Embracing the Next Normal
Time marches on. As does technology.
That should be an addendum to the idiom about death and taxes being the only things that can be said are certainties in life. Time always advances – and with it so does the world and its technological achievements.
Technology can be a scary proposition. We are all hardwired to be comfortable with patterns and routines. And we all have an innate behavior to resist – or at the very least be wary – of change. However, when given the chance, change simply becomes a new routine. Consider these relics: desktop calculators, camcorders, compasses, flashlights, alarm clocks, stereo systems, phone books, rotary telephones – not to mention party lines and telephone booths – voice recorders, dictionaries and encyclopedias.
Certainly, all of those items are still around; however, a large part of their original forms have been regulated to the dustbin of history and they all fit nicely into our pocket on our smartphones. They have adapted, changed and evolved with time and technology.
It’s true that some aspects of technological advancement bring about more effective and efficient ways to cause one another harm. However, the greater good technology provides the human condition vastly outweighs drawbacks. It helps us remain healthier, improves our working conditions and job efficiencies, keeps us safer and helps us better understand one another.
We are dedicating this month’s issue of Greater Lansing Business Monthly to technology and celebrating what it can do to improve and enhance our lives and experiences. This issue explores how technology is redefining the agriculture industry by improving farm management through everything from collecting data on fields to milking cows, how the Industrial Internet of Things is allowing manufacturers to conduct predictive maintenance and how providing high-speed broadband internet access is no longer a want but a need for many.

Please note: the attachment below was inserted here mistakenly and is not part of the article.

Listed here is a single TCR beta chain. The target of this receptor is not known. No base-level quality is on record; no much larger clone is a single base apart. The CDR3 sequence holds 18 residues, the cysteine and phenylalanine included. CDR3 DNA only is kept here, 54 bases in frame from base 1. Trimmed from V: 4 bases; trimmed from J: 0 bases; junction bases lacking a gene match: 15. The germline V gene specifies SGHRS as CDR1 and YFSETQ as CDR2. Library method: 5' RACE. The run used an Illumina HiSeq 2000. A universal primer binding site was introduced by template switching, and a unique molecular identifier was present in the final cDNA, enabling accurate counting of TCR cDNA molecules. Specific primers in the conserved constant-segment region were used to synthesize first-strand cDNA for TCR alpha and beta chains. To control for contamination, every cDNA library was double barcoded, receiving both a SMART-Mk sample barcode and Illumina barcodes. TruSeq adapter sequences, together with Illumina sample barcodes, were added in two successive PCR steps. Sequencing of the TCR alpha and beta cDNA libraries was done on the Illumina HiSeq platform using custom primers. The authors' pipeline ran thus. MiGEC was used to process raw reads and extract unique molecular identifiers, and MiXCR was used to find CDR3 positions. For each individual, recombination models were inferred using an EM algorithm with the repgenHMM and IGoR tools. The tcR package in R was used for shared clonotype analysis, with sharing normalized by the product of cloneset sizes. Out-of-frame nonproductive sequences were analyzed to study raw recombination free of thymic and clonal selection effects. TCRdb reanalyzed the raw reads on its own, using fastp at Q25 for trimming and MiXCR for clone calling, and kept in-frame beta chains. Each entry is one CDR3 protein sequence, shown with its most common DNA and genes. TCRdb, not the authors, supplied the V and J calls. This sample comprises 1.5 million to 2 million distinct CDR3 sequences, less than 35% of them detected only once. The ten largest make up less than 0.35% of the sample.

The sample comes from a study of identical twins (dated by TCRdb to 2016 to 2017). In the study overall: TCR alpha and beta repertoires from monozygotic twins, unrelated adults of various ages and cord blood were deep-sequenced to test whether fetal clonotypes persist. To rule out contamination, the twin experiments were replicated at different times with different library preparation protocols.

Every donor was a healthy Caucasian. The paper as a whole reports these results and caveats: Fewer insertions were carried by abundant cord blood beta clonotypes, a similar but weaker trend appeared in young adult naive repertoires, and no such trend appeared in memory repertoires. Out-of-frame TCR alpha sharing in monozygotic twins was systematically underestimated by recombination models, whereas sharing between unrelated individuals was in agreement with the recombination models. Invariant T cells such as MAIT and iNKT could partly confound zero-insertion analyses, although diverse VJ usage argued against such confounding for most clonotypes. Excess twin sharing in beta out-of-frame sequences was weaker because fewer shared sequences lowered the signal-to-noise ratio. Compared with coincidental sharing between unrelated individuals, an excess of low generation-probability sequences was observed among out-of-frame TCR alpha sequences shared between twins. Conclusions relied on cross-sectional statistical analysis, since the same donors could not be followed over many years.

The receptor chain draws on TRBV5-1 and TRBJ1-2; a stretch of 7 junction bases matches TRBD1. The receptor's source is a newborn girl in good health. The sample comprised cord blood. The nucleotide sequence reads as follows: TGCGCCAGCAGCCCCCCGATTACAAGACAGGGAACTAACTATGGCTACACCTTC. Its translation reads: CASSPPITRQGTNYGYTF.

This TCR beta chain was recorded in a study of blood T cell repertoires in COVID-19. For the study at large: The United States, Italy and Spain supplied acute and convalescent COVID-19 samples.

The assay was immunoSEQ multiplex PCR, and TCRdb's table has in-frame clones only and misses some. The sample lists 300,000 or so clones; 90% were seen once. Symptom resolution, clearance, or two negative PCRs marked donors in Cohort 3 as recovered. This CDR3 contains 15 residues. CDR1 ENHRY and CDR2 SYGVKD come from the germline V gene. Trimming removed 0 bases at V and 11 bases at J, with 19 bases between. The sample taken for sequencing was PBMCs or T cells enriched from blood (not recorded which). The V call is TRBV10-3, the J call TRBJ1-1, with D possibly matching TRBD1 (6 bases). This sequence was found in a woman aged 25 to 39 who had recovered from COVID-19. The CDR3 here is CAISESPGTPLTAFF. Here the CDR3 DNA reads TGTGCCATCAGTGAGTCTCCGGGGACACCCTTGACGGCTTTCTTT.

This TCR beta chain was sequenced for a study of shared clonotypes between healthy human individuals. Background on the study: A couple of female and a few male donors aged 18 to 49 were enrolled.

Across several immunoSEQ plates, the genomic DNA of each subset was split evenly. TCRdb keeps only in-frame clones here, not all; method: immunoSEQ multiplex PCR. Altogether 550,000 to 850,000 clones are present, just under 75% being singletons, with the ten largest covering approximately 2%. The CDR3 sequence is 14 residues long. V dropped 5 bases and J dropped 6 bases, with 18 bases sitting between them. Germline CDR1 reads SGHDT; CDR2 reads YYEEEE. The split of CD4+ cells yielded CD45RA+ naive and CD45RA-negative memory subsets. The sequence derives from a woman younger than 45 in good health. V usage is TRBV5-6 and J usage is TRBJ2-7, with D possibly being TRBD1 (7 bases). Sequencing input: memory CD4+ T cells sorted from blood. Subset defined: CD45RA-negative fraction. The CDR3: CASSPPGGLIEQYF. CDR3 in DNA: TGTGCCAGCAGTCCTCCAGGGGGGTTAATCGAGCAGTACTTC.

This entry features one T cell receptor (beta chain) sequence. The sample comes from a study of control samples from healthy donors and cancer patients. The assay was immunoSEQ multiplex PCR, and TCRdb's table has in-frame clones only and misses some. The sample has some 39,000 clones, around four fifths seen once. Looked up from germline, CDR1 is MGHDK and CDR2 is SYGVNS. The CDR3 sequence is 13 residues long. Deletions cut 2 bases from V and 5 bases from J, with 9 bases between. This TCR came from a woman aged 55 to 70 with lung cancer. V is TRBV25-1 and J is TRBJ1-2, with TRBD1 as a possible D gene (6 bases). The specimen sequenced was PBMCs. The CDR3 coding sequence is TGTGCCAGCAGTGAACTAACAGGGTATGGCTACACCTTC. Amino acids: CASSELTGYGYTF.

One interesting aspect addressed in one of this month’s articles is how the technology has saved time for individuals, allowing an improved work-life balance. In that respect, it can be said that technology has allowed us to grow closer – regardless of the notion that everyone today has eyes glued to glowing screens.
As technology advances, it’s up to us to adapt. That may mean learning a new skill set to find our place in it. However, that’s not a new concept. It’s been that way throughout history. As things changed, we also have changed. Despite all of our flaws and shortcomings as the human species, we’ve always been able to step up and embrace the next normal.